“Sound is movement and movement is sound” – Melanie Maar & Christian Schroeder

Melanie Maar and Christian Schroeder (c) Itta Francesca
Melanie Maar and Christian Schroeder (c) Itta Francesca

Based in New York and Vienna, respectively, MELANIE MAAR and CHRISTIAN SCHROEDER have been working together for nearly a decade. Though one of these artists generally works with sound and the other with bodily movement, neither subscribes to categorization, staying in one’s lane, or conventional roles and boundaries in the realms of music, performance and art. Both are performers and both are musicians. Both are composers and both are choreographers. And both have become even more of the other through that which they have created together.

Melanie Maar and Christian Schroeder (c) Itta Francesca
Melanie Maar and Christian Schroeder (c) Itta Francesca

Maar and Schroeder meet in the space of the non-obvious, the uncomfortable, the interchangeable and the indefinite. Though an ocean usually stands between them, that’s about all that separates them when it comes to the organic flow of their creative work in dance, sound, composition, choreography, music and expression. Their mutual affinity for repetition, subtlety, the art of listening, drama in the non-narrative, and the moment of release following states of discomfort, are aspects which connect them, and continue to do so as their collaborative creative exchanges continue.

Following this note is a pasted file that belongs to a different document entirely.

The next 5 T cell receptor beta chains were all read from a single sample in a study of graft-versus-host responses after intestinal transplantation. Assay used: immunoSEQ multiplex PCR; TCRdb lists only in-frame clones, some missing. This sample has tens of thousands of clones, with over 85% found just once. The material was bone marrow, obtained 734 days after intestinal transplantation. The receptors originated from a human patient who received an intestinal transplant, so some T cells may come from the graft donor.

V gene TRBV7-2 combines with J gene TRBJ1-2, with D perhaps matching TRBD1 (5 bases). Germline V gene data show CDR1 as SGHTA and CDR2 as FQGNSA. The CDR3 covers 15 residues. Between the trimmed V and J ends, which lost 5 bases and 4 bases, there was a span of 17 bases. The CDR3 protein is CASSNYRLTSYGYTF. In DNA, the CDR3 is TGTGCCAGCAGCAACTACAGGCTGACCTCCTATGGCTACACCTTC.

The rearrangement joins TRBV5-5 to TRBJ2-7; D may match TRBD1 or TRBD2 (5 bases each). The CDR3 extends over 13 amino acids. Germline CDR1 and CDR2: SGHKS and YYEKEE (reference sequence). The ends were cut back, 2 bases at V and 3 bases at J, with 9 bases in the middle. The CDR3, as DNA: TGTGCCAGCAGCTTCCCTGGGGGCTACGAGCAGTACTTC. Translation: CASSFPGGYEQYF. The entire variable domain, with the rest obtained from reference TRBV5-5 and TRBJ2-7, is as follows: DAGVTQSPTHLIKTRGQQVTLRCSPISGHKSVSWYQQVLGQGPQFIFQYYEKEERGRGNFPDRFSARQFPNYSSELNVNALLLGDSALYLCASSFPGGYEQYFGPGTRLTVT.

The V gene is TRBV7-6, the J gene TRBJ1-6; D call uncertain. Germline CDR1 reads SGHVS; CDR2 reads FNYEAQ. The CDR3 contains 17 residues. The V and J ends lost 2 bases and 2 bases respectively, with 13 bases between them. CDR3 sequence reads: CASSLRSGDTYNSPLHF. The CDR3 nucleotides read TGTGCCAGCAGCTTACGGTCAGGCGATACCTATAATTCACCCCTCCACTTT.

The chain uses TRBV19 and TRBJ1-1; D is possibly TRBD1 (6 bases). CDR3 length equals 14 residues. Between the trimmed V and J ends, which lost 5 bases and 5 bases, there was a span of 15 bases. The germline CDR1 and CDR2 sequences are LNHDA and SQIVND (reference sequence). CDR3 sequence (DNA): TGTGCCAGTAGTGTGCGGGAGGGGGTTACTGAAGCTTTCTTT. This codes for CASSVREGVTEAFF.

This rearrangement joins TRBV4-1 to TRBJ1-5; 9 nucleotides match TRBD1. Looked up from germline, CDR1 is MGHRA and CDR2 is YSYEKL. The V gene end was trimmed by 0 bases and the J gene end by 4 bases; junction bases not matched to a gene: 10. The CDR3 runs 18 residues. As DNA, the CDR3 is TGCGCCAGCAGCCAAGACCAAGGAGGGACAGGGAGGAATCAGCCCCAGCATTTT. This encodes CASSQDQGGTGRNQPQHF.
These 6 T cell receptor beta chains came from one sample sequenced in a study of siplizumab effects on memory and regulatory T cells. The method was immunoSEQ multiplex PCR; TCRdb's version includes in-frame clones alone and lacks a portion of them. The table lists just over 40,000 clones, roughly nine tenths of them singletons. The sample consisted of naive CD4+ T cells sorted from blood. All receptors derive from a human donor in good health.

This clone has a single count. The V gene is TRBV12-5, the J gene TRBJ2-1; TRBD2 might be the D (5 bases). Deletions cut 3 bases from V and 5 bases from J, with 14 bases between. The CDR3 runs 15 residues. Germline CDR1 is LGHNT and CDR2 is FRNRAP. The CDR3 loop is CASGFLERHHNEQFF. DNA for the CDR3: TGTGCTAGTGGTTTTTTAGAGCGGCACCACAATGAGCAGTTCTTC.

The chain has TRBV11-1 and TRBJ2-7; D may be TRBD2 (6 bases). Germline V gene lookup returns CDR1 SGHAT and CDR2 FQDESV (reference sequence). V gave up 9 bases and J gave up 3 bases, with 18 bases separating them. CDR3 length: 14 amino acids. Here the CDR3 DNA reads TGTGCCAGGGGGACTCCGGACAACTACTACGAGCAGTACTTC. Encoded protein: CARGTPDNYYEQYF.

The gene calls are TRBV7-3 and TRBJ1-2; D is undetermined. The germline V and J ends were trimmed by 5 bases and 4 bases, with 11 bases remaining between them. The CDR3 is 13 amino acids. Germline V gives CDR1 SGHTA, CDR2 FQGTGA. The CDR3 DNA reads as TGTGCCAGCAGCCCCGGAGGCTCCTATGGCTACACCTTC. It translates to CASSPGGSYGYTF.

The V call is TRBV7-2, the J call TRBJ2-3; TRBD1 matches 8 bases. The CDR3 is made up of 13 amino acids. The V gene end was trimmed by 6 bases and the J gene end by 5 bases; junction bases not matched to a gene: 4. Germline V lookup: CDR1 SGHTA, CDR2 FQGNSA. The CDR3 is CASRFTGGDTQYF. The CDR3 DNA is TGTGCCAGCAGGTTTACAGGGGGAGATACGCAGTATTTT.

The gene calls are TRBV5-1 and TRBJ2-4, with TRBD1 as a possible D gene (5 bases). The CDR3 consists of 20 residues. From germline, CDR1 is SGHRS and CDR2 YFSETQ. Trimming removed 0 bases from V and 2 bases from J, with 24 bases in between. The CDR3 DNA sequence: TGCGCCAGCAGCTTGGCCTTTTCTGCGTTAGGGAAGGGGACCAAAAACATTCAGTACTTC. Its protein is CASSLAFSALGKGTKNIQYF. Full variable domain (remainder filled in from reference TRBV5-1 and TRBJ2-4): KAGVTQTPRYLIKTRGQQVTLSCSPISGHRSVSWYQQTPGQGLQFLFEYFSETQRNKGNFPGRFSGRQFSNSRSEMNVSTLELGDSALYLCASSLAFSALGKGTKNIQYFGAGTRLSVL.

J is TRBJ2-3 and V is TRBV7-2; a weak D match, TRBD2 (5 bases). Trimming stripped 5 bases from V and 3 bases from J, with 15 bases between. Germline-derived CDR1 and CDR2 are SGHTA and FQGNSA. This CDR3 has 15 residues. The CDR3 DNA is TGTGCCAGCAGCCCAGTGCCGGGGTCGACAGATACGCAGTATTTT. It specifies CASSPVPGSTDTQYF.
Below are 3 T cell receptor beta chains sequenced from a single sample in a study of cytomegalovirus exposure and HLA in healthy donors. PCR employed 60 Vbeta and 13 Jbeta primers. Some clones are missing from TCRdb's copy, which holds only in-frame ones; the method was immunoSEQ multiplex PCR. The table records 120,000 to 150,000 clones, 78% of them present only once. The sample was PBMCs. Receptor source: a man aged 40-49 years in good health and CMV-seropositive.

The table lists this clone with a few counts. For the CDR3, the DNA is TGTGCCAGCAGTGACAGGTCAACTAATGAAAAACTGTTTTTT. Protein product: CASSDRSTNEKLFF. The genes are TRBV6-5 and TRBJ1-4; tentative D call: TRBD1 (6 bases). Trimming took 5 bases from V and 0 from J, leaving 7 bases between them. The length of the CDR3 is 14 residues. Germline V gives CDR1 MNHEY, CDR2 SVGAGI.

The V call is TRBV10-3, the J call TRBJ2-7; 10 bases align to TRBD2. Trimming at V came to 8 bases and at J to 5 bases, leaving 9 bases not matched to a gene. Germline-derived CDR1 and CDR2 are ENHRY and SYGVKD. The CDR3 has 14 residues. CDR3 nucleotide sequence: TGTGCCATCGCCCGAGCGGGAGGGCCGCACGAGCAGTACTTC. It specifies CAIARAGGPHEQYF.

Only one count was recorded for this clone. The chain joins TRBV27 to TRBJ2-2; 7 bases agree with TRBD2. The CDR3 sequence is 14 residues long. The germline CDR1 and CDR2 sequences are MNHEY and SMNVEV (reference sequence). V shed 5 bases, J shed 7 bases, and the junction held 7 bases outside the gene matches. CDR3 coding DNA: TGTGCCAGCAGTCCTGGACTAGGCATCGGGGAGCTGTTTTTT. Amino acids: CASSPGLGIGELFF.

As part of our CROSSWAYS IN CONTEMPORARY MUSIC series, Arianna Fleur Alfreds sat down with Maar and Schroeder to find out where exactly the body and sound, choreography and composition meet and what can grow from breaking down the boundaries between them.

Let’s start with the basics: What are you actually doing? Which terminology can you identify with? Contemporary music? Sound Art? Contemporary Art Music? Contemporary Dance? Movement? Do any of these hit the mark?

Christian Schroeder: Well, I think not even one of these makes sense in the way that we first came together. It was more like a practice to exchange ideas, without categorizing anything.

And you, yourself, as an individual artist, how would you describe your work?

Christian Schroeder: It’s always depended on the occasion. If I’m working with musicians, then I call myself a composer, if I play, myself, then I call myself a musician, if I make an object, I probably call it ‘sound art’.

Melanie Maar (c) Itta Francesca
Melanie Maar (c) Itta Francesca

So, it’s fluid.

Christian Schroeder: Yes, but always to do with sound in a way.

Melanie, how about you? Are you actually a ‘dancer’?

Melanie Maar: (laughs) I’m definitely a dancer, and I am a choreographer. And I am a musician. And I am also a movement artist. And I like to call myself a scenographer. And I like to call myself an art-life-escort. So when someone calls me a choreographer, I’m not mad. When someone calls me a dancer, I’m not mad.